ETSI Security Week: Securing Networks Requires a Global Perspective

Cyber attacks are on the rise and a threat to critical infrastructure around the globe. Did you know that service providers are well positioned to help mitigate and deter these cyber attacks? CableLabs along with other service providers and vendors are collaborating through European Telecommunications Standards Institute (ETSI) to ensure best practices are consistently deployed in regards to these attacks.

Take a look at any cyber attack and consider where the attacks come from and who their victims are. You’ll find that almost all attacks are international in scope, with both attackers and victims found across a transnational field devoid of boundaries. Securing our networks and services requires a global response and our evolving practices and strategies must have an international perspective. CableLabs does this by participating in multiple international organizations working hard to evolve our cyber security defenses. Last week, the ETSI hosted a series of focused workshops on network security at ETSI Security Week. CableLabs helped plan this event, and we contributed our insights in presentations and panels.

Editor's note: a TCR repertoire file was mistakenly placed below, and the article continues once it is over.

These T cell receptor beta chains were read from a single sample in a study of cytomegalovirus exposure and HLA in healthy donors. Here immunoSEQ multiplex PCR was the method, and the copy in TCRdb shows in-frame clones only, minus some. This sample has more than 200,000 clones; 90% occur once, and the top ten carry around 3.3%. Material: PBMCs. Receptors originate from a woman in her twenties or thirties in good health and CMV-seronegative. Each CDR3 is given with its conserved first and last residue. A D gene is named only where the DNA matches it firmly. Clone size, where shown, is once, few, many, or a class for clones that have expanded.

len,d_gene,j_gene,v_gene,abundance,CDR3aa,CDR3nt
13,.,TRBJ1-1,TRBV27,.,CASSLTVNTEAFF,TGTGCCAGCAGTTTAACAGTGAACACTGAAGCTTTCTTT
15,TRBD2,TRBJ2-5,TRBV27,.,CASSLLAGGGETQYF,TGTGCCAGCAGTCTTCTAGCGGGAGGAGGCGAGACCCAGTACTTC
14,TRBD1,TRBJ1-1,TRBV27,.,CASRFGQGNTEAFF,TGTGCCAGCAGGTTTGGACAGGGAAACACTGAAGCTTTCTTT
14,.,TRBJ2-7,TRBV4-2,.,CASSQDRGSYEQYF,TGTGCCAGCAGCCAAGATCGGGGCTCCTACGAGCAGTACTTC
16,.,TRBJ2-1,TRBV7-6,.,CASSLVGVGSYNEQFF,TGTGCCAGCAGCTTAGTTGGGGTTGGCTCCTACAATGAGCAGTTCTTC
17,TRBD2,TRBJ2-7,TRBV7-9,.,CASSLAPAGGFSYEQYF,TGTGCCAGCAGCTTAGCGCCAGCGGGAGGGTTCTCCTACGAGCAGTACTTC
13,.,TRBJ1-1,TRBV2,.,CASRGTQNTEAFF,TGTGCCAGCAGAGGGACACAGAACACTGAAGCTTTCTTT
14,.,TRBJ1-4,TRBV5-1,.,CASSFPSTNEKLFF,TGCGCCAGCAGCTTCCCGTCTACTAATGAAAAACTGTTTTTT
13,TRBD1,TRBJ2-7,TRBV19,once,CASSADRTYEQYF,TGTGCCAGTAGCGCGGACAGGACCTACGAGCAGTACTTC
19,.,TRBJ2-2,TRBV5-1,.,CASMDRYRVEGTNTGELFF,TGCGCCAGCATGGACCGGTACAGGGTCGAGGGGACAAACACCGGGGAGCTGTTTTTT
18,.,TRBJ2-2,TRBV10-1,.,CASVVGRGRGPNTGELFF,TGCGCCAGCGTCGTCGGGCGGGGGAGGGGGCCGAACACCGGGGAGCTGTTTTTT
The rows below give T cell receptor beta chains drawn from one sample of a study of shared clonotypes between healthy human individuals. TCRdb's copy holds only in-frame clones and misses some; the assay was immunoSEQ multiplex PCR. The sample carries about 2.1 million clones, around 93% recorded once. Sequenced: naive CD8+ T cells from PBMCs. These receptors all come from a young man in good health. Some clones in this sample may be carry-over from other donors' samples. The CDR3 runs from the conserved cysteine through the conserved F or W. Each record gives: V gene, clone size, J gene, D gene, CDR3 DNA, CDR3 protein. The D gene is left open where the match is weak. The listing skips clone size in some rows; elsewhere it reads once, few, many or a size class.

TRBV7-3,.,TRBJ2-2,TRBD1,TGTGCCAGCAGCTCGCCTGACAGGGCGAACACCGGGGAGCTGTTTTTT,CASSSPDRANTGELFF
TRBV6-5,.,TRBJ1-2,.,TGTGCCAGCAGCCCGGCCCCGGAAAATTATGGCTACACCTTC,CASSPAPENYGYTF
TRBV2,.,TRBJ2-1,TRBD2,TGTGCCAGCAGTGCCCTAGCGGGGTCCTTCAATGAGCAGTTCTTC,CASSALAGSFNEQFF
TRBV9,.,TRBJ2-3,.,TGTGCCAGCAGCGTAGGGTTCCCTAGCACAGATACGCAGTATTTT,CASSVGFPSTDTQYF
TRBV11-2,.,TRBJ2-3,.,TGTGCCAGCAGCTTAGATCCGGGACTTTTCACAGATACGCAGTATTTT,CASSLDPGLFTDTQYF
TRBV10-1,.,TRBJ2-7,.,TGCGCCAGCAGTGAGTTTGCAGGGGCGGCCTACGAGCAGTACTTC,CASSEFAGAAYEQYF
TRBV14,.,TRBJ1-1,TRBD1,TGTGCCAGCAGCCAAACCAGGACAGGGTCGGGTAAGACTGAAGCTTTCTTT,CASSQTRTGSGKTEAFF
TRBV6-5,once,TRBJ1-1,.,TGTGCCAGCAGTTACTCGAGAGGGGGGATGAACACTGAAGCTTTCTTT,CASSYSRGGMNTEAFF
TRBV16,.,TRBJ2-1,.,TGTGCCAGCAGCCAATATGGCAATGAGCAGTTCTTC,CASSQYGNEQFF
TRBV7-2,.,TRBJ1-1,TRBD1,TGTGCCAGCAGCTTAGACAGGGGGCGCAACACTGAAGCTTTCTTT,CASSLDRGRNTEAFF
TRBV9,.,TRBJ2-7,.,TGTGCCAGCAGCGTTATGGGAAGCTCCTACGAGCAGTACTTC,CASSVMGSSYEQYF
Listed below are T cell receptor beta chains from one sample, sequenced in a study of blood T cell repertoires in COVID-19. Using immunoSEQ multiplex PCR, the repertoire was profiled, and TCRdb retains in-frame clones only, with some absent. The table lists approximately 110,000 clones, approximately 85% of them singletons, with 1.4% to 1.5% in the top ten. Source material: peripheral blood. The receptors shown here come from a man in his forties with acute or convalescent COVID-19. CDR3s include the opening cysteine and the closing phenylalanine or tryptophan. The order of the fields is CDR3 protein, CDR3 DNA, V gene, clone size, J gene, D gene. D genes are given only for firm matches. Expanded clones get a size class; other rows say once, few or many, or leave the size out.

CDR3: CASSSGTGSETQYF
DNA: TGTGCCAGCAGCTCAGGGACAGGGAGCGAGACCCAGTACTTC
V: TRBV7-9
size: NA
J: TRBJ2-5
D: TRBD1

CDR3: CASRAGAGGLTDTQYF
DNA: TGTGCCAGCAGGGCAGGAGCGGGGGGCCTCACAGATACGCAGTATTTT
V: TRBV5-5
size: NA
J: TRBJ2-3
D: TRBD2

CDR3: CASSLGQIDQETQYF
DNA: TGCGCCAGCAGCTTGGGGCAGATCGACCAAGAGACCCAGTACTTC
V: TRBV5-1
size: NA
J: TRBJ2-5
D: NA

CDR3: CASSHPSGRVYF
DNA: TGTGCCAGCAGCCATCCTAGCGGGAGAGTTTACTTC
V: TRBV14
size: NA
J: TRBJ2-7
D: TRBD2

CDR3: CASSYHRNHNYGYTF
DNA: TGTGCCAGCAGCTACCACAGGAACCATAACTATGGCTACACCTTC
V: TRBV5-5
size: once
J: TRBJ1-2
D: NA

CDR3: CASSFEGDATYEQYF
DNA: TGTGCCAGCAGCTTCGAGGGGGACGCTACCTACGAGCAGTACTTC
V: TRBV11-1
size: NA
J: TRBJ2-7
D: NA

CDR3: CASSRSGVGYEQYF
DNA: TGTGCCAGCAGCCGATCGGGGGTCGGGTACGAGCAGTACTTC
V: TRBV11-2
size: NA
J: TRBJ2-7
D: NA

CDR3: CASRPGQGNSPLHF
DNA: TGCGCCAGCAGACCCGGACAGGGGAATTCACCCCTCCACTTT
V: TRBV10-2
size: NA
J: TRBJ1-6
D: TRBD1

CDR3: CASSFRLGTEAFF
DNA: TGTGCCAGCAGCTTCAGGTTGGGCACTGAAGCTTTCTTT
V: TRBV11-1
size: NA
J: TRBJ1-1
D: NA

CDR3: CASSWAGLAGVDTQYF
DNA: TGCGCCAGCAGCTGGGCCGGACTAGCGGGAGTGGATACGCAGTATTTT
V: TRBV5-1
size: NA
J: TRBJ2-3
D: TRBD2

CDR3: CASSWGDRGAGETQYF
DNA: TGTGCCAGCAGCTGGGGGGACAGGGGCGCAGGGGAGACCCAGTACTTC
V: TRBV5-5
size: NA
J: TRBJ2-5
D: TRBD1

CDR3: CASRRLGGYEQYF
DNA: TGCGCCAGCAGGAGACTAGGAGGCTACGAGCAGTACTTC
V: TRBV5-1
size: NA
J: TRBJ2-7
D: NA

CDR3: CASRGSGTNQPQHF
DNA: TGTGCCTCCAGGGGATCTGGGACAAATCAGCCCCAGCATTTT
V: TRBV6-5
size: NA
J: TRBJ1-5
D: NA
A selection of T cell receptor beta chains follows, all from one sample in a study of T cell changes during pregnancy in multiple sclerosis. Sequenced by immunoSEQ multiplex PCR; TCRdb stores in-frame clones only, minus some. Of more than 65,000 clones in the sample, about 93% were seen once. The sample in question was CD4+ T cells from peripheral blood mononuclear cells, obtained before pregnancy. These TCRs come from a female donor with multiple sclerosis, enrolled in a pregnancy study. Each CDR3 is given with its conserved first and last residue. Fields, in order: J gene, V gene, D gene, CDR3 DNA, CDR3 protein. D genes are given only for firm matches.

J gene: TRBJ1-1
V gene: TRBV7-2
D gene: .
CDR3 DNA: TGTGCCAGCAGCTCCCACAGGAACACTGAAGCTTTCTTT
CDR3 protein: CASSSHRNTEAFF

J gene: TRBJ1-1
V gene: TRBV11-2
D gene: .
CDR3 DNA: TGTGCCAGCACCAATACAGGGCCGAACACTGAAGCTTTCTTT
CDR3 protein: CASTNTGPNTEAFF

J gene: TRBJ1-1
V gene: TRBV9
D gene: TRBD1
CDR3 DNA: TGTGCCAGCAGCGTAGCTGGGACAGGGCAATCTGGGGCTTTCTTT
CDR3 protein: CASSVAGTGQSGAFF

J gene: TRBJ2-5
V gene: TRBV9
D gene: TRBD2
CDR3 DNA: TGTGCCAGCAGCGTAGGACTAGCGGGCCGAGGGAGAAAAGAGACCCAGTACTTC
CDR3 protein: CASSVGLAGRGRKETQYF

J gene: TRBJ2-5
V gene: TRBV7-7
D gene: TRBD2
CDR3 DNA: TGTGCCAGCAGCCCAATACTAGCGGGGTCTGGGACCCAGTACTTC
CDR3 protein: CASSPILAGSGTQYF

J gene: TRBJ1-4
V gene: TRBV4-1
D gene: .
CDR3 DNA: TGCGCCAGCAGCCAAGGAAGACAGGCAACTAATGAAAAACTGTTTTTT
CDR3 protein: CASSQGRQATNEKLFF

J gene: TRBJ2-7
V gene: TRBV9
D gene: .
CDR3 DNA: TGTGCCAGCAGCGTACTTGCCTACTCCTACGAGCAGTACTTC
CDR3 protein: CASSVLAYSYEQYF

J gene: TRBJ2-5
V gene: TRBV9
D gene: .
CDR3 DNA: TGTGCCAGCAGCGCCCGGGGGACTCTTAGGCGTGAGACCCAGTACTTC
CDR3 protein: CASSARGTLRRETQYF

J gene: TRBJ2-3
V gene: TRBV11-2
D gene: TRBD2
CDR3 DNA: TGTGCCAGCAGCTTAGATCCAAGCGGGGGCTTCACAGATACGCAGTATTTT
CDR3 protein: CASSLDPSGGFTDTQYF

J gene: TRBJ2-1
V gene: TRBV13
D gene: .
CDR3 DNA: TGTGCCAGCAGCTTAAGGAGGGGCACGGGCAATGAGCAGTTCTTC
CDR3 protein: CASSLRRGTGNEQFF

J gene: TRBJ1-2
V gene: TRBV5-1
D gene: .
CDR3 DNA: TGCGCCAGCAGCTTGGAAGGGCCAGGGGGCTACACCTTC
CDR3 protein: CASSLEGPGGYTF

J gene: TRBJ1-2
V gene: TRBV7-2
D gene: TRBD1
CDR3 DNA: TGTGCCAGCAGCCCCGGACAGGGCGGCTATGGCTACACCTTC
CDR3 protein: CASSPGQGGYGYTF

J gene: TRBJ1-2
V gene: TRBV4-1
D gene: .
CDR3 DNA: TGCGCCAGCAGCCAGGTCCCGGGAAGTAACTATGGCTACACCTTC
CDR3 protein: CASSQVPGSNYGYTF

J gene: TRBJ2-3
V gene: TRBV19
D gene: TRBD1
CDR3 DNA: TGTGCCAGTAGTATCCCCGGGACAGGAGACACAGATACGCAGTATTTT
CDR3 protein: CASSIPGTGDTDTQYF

This annual event is attended by nearly 300 industry professionals and opens a dialogue to develop a common understanding in the industry of best practices. Workshops included public policy impacts on security practices, Machine to Machine/Internet of Things security challenges, securing Network Function Virtualization (NFV) architectures, and, no event is complete without some discussion of 5G. (For more information on 5G see Tetsuya Nakamura’s blog post here.) I presented our experiences in implementing NFV proof-of-concepts and Brian Scriber participated in a panel discussing operator perspectives. Materials shared at the event are available after registration on the ETSI portal here.